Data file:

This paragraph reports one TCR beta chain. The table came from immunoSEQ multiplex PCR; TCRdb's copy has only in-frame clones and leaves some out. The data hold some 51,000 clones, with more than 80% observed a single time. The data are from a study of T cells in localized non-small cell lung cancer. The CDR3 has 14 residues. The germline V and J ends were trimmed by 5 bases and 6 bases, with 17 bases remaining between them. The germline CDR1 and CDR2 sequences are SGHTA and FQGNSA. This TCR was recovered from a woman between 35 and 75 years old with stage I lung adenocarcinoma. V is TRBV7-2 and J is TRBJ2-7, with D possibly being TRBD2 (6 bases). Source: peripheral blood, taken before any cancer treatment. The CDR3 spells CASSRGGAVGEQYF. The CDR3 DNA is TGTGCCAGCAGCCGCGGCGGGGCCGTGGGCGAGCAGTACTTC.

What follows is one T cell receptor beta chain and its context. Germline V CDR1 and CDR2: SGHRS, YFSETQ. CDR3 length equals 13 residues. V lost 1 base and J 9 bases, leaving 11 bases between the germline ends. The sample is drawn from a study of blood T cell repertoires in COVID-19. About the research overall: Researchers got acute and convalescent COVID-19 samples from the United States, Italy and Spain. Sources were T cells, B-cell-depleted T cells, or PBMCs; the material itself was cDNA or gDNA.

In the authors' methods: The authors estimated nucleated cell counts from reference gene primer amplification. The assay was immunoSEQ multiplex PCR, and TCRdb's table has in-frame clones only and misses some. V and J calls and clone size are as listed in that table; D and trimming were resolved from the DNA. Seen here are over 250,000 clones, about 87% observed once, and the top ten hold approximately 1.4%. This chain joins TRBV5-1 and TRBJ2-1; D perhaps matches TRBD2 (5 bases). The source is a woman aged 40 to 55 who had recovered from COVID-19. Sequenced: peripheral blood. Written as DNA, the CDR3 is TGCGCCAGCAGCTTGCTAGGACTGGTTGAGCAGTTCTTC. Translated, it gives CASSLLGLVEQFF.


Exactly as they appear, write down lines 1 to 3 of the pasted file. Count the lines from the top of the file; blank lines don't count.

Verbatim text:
This paragraph reports one TCR beta chain. The table came from immunoSEQ multiplex PCR; TCRdb's copy has only in-frame clones and leaves some out. The data hold some 51,000 clones, with more than 80% observed a single time. The data are from a study of T cells in localized non-small cell lung cancer. The CDR3 has 14 residues. The germline V and J ends were trimmed by 5 bases and 6 bases, with 17 bases remaining between them. The germline CDR1 and CDR2 sequences are SGHTA and FQGNSA. This TCR was recovered from a woman between 35 and 75 years old with stage I lung adenocarcinoma. V is TRBV7-2 and J is TRBJ2-7, with D possibly being TRBD2 (6 bases). Source: peripheral blood, taken before any cancer treatment. The CDR3 spells CASSRGGAVGEQYF. The CDR3 DNA is TGTGCCAGCAGCCGCGGCGGGGCCGTGGGCGAGCAGTACTTC.

What follows is one T cell receptor beta chain and its context. Germline V CDR1 and CDR2: SGHRS, YFSETQ. CDR3 length equals 13 residues. V lost 1 base and J 9 bases, leaving 11 bases between the germline ends. The sample is drawn from a study of blood T cell repertoires in COVID-19. About the research overall: Researchers got acute and convalescent COVID-19 samples from the United States, Italy and Spain. Sources were T cells, B-cell-depleted T cells, or PBMCs; the material itself was cDNA or gDNA.

In the authors' methods: The authors estimated nucleated cell counts from reference gene primer amplification. The assay was immunoSEQ multiplex PCR, and TCRdb's table has in-frame clones only and misses some. V and J calls and clone size are as listed in that table; D and trimming were resolved from the DNA. Seen here are over 250,000 clones, about 87% observed once, and the top ten hold approximately 1.4%. This chain joins TRBV5-1 and TRBJ2-1; D perhaps matches TRBD2 (5 bases). The source is a woman aged 40 to 55 who had recovered from COVID-19. Sequenced: peripheral blood. Written as DNA, the CDR3 is TGCGCCAGCAGCTTGCTAGGACTGGTTGAGCAGTTCTTC. Translated, it gives CASSLLGLVEQFF.